In case you don’t subscribe to SportsCar magazine, here’s the the info on my performance this year, with course maps, results, and a write up, written by my friend, Jeff Anderson (check out his blog!). All maps, results, and the article writeup are from SportsCar Magazine. The Facebook screenshots are from the SoloMatters webpage. All other photos are mine.
At the National Championships, there are two courses to drive. You drive one course one day, and the other the next day. You get three tries on each course, and your fastest time from each course is added together. The fastest overall time wins. There are penalties – DNF means you did not follow the course, or did not finish the run (you’ll see that on Day 2 for me), and every cone you hit (the little orange dots on the map) adds two seconds to your time.
I started out on the West Course. Right before the “Odd Job” corner, there is a huge bump, which unsettles the car. Apparently I didn’t notice this on my coursewalk, and managed to hit it, loser control, and spin. My second run, I did a close-to-perfect run, until the end….right after “Die Another Day.” The last kink in the course, right before the finish, I pushed just a liiiiiiiiiitle too hard and spun. Again. Sigh. Third time’s the charm? I held back a lot on my third run – I drove slowly, carefully, conservatively…..and managed a class-leading time by nearly 0.350 seconds.
My class has a weight requirement, so I had to weigh the car after my last run, and I got stuck in a long line at the scales. Everyone was waiting for me, they were cheering and were so proud – and I teared up a bit. This is the single best memory I have from my competition days – really from any of my racing days ever.
Day 2 was less than optimal. I felt good – like I had done my job – put my name out there. I’m the one to beat, the car is the one to beat, and I’m a lot faster than people expected.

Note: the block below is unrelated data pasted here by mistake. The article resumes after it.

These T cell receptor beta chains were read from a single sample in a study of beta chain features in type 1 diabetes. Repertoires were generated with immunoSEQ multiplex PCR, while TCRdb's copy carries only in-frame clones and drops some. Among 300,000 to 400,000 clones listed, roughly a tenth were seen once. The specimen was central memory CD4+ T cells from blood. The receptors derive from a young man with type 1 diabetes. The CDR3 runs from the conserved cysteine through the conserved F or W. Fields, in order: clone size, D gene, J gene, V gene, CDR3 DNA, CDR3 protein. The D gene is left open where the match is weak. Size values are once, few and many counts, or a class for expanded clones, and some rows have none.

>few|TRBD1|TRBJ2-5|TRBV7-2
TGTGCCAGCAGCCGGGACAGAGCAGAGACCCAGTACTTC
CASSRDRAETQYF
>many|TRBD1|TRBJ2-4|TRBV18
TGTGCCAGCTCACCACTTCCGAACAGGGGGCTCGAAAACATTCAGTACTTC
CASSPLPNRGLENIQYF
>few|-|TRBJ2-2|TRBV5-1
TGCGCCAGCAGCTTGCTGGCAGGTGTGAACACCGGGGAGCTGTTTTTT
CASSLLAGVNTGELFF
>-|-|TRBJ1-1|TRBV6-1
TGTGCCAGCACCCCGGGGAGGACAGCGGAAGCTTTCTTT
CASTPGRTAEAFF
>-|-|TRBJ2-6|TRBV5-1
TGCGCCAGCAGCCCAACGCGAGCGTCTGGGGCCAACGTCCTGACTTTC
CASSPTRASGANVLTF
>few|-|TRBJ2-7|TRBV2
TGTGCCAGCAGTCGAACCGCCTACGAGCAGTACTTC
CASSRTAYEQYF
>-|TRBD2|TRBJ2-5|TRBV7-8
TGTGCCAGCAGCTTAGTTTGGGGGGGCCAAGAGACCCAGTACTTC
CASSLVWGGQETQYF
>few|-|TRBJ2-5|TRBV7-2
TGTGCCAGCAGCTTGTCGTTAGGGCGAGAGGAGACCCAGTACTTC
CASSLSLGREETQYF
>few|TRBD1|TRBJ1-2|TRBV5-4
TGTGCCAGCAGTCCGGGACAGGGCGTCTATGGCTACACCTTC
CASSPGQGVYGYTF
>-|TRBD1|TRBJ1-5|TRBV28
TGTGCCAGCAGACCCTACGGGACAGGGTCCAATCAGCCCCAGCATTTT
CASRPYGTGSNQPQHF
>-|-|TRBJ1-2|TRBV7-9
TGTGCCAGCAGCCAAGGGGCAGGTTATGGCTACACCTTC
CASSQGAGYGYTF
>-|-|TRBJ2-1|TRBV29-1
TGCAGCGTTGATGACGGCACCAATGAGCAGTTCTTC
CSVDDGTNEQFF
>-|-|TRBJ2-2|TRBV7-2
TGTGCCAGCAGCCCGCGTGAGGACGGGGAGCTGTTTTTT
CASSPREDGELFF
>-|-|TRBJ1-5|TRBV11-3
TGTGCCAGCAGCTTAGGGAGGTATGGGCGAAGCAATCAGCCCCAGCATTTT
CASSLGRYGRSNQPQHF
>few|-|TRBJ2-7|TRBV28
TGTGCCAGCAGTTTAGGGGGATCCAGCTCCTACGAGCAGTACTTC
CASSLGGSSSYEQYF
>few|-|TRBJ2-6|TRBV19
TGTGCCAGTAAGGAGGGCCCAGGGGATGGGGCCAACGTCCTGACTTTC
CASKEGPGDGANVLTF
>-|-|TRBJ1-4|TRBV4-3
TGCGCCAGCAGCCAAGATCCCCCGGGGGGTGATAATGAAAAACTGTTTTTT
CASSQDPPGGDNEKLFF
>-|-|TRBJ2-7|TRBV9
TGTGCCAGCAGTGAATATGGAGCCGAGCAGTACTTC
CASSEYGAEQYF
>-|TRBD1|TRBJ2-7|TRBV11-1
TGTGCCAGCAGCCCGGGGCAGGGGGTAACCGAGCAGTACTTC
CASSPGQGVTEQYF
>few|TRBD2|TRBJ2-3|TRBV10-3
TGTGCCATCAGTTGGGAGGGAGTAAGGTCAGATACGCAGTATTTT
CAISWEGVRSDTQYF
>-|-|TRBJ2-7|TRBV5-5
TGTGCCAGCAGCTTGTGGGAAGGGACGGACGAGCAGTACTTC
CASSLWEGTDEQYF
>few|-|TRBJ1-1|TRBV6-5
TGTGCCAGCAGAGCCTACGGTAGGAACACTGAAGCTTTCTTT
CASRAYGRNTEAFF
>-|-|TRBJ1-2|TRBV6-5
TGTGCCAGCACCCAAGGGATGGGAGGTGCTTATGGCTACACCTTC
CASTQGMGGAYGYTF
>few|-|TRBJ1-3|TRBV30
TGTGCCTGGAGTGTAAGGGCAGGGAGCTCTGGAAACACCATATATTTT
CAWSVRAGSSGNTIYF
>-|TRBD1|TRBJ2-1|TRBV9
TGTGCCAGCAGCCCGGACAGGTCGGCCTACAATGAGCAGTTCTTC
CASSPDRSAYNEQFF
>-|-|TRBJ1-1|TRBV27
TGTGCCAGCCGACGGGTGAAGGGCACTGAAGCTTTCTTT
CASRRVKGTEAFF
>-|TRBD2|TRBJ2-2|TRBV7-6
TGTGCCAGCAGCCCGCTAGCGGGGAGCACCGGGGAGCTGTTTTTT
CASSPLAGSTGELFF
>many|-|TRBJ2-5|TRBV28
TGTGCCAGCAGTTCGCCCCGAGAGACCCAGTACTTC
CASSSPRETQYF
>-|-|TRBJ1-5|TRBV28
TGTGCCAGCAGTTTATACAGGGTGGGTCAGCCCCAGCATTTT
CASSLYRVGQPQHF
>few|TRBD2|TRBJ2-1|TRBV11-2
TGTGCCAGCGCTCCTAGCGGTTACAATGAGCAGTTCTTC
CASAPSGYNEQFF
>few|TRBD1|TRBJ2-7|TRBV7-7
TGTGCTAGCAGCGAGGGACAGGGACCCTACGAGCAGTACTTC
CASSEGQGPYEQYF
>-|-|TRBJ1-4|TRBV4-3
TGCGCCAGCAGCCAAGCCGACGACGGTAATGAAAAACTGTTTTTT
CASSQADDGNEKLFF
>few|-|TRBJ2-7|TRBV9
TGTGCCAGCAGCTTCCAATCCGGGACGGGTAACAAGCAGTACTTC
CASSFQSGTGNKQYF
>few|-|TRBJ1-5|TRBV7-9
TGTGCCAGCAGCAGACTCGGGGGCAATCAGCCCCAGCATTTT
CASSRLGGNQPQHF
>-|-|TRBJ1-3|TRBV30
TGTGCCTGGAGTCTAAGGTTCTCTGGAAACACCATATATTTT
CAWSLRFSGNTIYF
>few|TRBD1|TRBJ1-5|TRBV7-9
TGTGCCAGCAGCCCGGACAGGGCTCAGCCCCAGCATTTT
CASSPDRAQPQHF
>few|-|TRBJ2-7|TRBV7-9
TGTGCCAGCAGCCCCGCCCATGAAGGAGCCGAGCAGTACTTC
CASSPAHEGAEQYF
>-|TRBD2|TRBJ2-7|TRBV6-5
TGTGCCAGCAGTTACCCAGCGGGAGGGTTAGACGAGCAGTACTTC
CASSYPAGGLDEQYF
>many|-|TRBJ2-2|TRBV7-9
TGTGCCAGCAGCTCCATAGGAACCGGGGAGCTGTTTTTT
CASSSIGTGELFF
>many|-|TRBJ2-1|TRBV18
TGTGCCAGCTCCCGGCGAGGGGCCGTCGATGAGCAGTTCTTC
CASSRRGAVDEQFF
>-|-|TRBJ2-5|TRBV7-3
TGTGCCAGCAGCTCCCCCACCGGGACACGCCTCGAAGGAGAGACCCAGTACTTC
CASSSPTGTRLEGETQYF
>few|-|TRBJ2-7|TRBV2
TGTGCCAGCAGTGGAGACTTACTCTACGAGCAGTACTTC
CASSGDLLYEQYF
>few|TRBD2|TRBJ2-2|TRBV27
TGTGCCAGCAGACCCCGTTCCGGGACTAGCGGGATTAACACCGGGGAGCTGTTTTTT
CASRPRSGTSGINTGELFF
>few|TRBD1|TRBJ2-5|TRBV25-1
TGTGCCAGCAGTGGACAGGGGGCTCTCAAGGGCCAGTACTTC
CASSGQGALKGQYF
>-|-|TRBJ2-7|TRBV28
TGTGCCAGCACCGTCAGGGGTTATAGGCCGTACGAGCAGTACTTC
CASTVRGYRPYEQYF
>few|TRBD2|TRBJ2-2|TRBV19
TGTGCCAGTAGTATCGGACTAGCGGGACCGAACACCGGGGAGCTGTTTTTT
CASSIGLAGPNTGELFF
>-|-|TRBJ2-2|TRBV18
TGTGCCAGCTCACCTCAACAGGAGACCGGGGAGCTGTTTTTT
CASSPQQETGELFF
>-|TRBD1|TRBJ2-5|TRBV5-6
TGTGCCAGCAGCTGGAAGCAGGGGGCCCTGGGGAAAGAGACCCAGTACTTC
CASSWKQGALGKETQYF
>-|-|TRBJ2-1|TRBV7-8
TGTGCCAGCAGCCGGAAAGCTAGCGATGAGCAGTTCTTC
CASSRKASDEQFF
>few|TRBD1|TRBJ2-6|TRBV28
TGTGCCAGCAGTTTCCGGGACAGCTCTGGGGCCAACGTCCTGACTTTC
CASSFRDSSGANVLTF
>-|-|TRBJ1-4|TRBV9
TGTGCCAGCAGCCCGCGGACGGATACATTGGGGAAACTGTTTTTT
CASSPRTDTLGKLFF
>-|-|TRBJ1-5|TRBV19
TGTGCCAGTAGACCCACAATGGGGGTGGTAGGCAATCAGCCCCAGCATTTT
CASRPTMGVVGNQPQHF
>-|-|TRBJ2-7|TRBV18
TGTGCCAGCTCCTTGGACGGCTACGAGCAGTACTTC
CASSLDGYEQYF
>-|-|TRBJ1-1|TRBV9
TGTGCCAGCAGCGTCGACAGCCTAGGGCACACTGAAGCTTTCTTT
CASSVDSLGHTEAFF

I’ve had pretty horrible Nationals performances every year I’ve gone – something always breaks, and I always end up 5th. In 2009, the oil cooler went, and it screwed me up mentally so badly I couldn’t focus. In 2011, the water pump on the engine failed (during the open class competition), and again, I couldn’t get my head in the game. 2012 was a shitshow from the get-go, with a minor suspension failure and tremendously bad miscommunication (and no communication, for that matter). This year, I was pretty sure it was going to be completely opposite – I wasn’t nervous or feeling anything. I was calm, relaxed, and ready to just have some fun.
I’ll spare you the technical details, but this effectively meant that unless we could a) find a welder, b) find someone to weld those back on, and c) test it, the guys (who were sitting P1 and P2 after Day 1 competition) were screwed. The car was towed back to the paddock, and everyone worked on getting me a ride. I was ready to quit. I had several offers to jump into another car before I even got back to the grid (we were stuck out on the course for a while), but I was too upset. A fellow competitor nearly had to force me into his BMW M3, a car that has won three national championships in the SM category in the past.
My friends kept me focused on driving, while this was going on behind me. They kept physically turning me around to keep me staring ahead, and not behind me, so I didn’t get distracted by the repairs.
There is also video from when the car broke – we left the cameras on and it captured everyone rushing to our aid. I didn’t realize it at the time, but people from across the country sprang to action. Competitors from San Diego, the PacNW, Atlanta, Chicago, DC….everywhere.
I’d never driven that particular BMW before – I’d driven similar cars in lower prep levels. And I was distraught. But I managed to pull off a respectable time on my first outing (attempt 2 of 3 on the course), and then cut even more time off on my third and final run of the event. After a Timing and Scoring SNAFU involving my first protest, I ended up in second place.
While I would have loved to win, and plan on it for next year, I think it was nearly better to have things happen this way. I proved a lot of things to a lot of people – I’m fast, I’m composed, I’m adaptable, and I’m a good sport. I had people I’ve looked up to for years take note of who I am – I’m finally in their group. I know that next year brings more challenges, and upgrades, and work, but at least I’m not a nobody anymore, and I’ve finally figured out how to have fun.